Josie is a neat fat cat. She tends to get lost in the news about the other felines. Bear-Bear is the new foster-cat, so he receives much attention in my blog. Tungsten’s health is a great concern to me, so she too figures prominently. Tucker is cute and playful and a roly poly baby, while Renn is active, and gives me something to write about at movie- and bath-times. Josie is inconspicuous, with no dangerous or painful health issues. She doesn’t play rambunctiously or hasten to spend time with me at any particular moment of the day. But I am very fond of her.
I place her on my lap sometimes, just to give her time with me. She initially dislikes the action, probably because she loathes being carried, but once I start petting her, her two-tone purring begins. This has become more common for her; she used to be reluctant to let me hear her purr, but now it starts as soon as she is placed on my legs. She also purrs when she comes to bed.
She is not active, even when playing. She lies on the floor expecting the toy to come to her. She snuggles close to a piece of honeysuckle when she finds it, and enjoys rolling over it, to acquire its intoxicating scent. It's like her little glass of sherry before bed.
She likes her food, my Chubs does. She will complain that I am not serving up the soft-food fast enough at dinner- and snack-times. But when it is in everyone’s dish - but the dishes are not yet on the floor - I say, “All right, here we go.” That, she knows, means the actual disbursement is complete; so why are the dishes not in their right and proper positions? That’s when she truly gives vent to her annoyance.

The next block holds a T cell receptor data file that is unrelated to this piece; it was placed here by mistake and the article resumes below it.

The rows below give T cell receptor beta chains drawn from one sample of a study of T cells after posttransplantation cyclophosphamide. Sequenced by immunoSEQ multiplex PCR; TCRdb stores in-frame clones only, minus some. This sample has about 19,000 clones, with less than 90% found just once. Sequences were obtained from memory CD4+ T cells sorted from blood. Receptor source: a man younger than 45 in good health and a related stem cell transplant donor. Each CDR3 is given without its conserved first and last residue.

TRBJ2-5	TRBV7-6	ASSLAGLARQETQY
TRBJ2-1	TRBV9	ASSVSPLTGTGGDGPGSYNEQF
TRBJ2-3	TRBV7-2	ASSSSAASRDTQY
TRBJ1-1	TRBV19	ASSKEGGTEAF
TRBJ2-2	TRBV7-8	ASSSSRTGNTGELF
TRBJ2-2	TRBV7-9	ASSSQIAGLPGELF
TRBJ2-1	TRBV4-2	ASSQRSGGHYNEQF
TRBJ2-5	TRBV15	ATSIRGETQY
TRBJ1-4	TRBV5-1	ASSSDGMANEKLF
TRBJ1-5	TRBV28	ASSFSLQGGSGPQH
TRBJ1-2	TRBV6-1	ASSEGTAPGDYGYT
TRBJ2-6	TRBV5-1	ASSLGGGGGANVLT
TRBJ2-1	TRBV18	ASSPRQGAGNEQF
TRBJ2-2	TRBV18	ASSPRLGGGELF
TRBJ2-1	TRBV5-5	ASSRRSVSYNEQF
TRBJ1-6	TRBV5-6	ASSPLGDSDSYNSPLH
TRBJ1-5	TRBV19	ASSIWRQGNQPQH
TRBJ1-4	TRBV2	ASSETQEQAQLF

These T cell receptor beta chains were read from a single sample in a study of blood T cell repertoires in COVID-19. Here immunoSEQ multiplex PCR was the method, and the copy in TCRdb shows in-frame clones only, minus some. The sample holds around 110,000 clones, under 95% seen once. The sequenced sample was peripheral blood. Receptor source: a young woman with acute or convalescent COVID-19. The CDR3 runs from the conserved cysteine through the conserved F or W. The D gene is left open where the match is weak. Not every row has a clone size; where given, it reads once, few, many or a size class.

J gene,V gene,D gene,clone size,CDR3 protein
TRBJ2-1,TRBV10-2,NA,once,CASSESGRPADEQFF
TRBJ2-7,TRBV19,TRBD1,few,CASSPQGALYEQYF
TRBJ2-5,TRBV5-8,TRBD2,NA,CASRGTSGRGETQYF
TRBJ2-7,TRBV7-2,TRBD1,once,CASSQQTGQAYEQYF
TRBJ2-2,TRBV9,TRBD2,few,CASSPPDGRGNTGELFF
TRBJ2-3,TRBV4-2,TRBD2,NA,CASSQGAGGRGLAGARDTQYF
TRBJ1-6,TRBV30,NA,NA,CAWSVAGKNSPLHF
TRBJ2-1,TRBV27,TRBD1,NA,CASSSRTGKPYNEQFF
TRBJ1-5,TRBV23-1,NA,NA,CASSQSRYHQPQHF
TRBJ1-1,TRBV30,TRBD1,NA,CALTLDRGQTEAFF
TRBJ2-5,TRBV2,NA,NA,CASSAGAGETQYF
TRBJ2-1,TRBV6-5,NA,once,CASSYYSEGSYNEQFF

Josie is not a great connoisseur of soft cat foods. She will eat a variety, though there are some flavours of Wellness brand that she disdains. She also likes her hard-food, though not as much as the soft. Her veterinarian tells me that she is overweight and needs to lose some poundage. I know that is the case, but she enjoys her meals, and looks forward to little else in her easy but boring life. To watch her walk or, more so, hurry away is rather like watching a tiny, furry Holstein cow trot away, its udder moving transversely to its direction of locomotion. But with Josie, it’s not an udder. “No, that ain’t fur. Your cat’s fat…” Yes, she is.
The Great White can’t keep herself as clean as the other cats; she can’t reach the important areas. I must do that for her from time to time. She dislikes the familiarity with which I wash her nether regions, yet doesn’t put up the struggle that she used to. I think she feels better afterward; cleaner, fresher. Who wouldn’t?
I’m sure I have written about these things before. Josie doesn’t often do anything that may be the subject of a blog article by itself. She is unspectacular, not really newsworthy. But I wanted to write about my quiet little loner, to include her in the blog, to remind the world that she is here and well. She turns ten this year, wider and friendlier than ever. Just a neat fat cat whom I’m glad to have as my friend.